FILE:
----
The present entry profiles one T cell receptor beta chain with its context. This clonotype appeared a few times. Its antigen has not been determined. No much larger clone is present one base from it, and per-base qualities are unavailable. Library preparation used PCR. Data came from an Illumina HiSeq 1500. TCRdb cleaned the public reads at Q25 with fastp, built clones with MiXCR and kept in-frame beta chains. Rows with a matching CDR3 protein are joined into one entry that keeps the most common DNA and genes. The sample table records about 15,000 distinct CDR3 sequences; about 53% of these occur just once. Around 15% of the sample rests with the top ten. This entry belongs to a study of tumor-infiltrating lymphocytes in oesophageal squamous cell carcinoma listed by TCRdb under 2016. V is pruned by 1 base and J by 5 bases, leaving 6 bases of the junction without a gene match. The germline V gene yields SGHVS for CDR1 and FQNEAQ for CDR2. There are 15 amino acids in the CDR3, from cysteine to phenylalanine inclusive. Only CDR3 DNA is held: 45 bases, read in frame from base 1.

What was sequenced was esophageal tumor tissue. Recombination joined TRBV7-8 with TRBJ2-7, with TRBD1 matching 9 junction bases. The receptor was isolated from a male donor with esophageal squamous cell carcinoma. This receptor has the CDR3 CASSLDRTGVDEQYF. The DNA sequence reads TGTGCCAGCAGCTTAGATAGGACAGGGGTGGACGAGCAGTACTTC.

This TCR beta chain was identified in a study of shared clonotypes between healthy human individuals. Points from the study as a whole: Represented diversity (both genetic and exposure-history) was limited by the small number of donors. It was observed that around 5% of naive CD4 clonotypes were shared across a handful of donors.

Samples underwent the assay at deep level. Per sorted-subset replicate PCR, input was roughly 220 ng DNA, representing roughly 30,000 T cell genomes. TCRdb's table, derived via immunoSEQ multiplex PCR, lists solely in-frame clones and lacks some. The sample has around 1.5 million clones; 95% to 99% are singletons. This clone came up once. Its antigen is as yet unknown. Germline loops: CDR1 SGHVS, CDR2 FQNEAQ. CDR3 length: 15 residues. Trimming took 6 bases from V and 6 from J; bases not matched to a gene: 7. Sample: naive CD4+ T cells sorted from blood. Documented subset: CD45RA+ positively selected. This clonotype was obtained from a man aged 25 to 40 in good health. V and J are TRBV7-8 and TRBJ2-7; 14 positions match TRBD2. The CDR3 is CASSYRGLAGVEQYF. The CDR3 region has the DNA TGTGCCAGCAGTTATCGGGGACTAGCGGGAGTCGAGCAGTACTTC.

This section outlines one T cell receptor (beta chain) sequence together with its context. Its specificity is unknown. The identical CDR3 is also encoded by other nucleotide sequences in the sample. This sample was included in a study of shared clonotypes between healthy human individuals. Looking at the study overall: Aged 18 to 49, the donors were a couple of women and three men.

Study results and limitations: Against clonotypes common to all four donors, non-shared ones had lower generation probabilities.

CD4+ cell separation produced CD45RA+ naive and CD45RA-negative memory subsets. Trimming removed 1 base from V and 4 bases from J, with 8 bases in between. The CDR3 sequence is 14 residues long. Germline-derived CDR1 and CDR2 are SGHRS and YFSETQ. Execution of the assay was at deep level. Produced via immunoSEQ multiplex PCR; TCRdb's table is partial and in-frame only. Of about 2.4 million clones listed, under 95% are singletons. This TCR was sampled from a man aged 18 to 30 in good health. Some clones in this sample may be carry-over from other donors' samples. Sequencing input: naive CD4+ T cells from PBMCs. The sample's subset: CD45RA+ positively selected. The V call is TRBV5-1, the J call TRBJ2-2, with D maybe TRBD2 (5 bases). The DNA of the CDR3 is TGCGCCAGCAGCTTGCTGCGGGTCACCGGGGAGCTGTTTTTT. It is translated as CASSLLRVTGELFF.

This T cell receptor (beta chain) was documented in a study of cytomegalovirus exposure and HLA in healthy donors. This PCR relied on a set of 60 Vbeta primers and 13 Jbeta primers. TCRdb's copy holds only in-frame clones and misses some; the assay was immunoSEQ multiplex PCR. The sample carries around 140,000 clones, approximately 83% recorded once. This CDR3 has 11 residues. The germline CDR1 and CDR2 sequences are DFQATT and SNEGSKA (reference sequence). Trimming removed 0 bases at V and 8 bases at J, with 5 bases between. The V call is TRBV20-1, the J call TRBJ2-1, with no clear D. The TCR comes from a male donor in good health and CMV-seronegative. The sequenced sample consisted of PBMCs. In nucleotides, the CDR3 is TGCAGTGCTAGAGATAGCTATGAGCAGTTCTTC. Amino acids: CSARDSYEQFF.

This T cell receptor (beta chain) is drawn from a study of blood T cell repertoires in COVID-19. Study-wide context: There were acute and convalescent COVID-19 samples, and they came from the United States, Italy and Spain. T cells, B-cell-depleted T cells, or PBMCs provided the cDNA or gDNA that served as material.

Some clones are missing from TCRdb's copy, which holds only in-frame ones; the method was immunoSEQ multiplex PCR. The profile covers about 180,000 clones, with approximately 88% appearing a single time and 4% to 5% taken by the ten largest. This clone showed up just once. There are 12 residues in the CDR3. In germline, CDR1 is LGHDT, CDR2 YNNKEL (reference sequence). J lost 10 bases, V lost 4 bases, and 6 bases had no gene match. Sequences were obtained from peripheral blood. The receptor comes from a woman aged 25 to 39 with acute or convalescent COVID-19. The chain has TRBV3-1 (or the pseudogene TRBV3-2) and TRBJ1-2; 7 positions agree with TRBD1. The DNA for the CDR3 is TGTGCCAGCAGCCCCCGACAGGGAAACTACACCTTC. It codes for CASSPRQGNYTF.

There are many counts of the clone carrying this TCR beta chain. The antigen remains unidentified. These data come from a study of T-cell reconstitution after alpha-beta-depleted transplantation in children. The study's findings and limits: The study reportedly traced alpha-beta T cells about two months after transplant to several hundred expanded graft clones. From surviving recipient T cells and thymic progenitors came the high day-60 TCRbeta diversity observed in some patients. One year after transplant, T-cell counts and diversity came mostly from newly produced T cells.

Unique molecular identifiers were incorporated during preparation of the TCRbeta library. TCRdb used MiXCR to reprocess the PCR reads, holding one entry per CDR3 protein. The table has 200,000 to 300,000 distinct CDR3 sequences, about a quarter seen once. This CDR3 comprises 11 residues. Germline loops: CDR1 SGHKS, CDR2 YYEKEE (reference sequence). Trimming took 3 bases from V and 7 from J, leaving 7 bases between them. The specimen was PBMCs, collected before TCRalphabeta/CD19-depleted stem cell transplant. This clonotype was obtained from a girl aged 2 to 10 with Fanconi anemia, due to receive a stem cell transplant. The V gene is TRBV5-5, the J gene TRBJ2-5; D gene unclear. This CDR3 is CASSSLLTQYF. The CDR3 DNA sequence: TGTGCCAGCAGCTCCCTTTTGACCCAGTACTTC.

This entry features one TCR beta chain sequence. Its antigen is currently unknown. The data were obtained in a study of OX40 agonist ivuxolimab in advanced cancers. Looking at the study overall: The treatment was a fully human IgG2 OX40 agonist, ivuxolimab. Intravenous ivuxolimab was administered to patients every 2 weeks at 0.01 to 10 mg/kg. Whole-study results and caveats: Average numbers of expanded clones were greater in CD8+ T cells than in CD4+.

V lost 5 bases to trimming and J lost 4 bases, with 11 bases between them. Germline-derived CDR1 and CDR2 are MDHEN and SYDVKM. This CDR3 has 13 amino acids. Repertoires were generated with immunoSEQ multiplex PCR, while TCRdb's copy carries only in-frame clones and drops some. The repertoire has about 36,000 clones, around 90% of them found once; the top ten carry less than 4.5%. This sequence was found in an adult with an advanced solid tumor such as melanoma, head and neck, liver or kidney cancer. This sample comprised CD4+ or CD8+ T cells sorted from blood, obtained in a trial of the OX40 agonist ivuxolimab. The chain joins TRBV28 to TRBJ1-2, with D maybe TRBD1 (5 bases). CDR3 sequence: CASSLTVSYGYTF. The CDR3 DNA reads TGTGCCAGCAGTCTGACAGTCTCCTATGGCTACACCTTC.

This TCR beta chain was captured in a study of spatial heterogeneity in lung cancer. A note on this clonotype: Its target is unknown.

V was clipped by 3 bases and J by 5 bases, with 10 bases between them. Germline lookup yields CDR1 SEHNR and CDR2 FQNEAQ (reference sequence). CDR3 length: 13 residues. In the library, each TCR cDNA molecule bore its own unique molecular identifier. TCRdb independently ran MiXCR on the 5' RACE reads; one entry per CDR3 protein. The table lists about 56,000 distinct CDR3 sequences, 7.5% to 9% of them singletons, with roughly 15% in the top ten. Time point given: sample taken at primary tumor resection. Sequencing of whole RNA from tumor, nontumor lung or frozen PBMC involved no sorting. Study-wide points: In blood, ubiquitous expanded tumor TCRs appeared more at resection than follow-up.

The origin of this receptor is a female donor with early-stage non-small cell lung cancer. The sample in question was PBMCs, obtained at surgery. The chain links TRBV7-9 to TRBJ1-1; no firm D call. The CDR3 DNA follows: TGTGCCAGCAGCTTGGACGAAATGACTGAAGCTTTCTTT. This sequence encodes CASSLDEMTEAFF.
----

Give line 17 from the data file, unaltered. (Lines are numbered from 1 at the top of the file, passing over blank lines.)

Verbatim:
The origin of this receptor is a female donor with early-stage non-small cell lung cancer. The sample in question was PBMCs, obtained at surgery. The chain links TRBV7-9 to TRBJ1-1; no firm D call. The CDR3 DNA follows: TGTGCCAGCAGCTTGGACGAAATGACTGAAGCTTTCTTT. This sequence encodes CASSLDEMTEAFF.